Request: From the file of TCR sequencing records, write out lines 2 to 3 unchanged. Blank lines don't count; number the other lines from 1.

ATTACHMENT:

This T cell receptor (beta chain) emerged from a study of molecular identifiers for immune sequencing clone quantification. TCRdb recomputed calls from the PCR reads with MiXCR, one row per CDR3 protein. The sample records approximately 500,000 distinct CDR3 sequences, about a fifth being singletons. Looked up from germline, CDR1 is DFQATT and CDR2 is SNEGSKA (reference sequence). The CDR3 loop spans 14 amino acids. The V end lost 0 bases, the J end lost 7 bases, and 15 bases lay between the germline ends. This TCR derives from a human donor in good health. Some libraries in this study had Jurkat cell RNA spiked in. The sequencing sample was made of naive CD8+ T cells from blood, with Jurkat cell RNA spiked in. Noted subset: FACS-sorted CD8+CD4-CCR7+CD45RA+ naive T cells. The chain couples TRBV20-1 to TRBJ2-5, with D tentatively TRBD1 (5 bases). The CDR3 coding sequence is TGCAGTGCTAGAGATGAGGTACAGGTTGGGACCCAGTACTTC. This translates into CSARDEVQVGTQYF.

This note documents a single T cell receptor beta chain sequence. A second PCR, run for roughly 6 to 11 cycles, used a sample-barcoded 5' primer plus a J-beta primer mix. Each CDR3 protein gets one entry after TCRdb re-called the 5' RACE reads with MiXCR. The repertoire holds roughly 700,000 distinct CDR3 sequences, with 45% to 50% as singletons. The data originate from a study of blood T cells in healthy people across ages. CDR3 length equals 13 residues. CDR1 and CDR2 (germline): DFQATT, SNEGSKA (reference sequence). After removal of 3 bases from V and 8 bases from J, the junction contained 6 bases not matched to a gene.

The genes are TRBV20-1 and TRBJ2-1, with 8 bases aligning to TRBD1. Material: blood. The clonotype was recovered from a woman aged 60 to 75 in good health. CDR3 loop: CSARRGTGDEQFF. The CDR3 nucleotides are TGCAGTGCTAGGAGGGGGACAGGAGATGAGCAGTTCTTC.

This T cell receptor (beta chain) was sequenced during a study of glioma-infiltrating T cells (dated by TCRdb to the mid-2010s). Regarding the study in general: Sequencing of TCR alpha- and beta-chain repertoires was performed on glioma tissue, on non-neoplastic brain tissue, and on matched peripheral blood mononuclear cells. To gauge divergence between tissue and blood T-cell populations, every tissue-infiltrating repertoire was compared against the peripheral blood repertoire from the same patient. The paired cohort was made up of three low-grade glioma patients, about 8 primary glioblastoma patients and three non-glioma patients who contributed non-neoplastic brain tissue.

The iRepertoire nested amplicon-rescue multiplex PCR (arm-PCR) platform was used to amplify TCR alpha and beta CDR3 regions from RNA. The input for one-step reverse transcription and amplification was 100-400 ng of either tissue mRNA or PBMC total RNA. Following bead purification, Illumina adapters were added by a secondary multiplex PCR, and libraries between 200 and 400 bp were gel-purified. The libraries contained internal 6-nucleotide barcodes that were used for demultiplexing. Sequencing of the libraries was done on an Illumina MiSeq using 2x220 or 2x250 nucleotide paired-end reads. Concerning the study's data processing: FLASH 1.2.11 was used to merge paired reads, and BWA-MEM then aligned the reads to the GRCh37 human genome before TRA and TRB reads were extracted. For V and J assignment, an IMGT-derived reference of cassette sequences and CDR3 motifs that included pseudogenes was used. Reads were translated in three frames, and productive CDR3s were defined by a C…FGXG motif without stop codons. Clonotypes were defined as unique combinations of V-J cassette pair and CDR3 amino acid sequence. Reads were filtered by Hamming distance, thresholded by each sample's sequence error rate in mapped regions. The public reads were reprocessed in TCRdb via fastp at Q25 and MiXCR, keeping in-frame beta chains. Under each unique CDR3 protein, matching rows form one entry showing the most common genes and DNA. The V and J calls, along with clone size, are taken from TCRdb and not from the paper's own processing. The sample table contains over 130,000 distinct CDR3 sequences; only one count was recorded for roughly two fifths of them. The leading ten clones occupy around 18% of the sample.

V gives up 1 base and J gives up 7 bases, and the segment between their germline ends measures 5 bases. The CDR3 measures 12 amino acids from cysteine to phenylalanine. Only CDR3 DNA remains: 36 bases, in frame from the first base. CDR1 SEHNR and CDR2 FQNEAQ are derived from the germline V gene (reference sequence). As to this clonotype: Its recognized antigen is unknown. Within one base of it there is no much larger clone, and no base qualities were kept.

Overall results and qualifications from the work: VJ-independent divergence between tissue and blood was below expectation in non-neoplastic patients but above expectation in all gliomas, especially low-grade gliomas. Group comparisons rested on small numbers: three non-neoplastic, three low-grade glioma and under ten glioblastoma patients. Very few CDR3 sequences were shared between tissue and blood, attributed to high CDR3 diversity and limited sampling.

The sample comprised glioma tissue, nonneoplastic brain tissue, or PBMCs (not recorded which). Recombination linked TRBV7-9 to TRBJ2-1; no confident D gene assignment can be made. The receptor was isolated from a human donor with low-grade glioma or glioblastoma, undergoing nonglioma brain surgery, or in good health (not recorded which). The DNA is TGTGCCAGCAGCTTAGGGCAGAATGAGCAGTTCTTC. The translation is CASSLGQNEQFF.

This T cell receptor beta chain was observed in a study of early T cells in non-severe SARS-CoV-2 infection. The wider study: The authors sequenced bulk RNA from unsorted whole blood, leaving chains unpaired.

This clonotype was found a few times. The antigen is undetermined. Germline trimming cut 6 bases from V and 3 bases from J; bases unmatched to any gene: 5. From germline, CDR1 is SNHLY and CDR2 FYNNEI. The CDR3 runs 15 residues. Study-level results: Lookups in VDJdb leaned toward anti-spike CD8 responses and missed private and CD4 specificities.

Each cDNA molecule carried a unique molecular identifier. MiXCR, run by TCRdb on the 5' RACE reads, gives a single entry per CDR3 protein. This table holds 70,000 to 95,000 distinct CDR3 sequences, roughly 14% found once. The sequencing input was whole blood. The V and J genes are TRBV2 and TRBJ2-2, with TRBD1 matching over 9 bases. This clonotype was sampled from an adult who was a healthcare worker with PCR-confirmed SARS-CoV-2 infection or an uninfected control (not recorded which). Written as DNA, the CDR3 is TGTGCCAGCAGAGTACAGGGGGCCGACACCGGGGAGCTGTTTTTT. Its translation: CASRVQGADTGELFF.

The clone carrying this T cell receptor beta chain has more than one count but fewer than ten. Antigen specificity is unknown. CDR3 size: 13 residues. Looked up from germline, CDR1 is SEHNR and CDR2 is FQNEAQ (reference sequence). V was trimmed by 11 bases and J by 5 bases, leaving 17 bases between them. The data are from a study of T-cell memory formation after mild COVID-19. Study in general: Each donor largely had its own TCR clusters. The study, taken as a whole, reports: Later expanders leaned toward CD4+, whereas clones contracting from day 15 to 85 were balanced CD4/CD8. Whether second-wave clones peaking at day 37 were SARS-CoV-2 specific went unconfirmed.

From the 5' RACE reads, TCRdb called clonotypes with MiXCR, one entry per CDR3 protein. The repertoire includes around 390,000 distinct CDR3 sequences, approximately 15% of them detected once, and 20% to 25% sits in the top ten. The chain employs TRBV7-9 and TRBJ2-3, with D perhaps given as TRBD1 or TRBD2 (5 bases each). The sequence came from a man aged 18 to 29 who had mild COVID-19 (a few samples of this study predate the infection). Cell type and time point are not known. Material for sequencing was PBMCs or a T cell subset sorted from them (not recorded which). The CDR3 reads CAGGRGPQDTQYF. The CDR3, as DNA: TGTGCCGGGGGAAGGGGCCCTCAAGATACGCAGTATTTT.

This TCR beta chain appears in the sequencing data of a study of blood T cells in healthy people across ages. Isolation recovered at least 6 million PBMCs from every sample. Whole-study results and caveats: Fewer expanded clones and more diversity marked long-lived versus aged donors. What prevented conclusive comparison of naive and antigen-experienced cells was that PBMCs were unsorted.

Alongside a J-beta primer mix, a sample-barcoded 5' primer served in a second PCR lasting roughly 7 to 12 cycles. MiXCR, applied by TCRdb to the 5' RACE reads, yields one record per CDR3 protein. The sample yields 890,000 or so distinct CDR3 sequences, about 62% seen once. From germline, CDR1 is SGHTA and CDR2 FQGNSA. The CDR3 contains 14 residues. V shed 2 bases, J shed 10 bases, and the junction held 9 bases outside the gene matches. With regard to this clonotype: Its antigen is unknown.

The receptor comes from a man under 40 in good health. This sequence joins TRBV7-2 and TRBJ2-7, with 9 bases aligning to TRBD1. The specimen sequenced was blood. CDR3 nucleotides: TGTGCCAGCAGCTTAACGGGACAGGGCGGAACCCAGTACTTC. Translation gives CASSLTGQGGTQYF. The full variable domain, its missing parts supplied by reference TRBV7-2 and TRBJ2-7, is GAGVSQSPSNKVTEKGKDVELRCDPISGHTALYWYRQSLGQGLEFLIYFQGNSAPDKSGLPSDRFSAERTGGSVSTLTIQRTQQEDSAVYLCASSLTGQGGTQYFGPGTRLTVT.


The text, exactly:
This note documents a single T cell receptor beta chain sequence. A second PCR, run for roughly 6 to 11 cycles, used a sample-barcoded 5' primer plus a J-beta primer mix. Each CDR3 protein gets one entry after TCRdb re-called the 5' RACE reads with MiXCR. The repertoire holds roughly 700,000 distinct CDR3 sequences, with 45% to 50% as singletons. The data originate from a study of blood T cells in healthy people across ages. CDR3 length equals 13 residues. CDR1 and CDR2 (germline): DFQATT, SNEGSKA (reference sequence). After removal of 3 bases from V and 8 bases from J, the junction contained 6 bases not matched to a gene.

The genes are TRBV20-1 and TRBJ2-1, with 8 bases aligning to TRBD1. Material: blood. The clonotype was recovered from a woman aged 60 to 75 in good health. CDR3 loop: CSARRGTGDEQFF. The CDR3 nucleotides are TGCAGTGCTAGGAGGGGGACAGGAGATGAGCAGTTCTTC.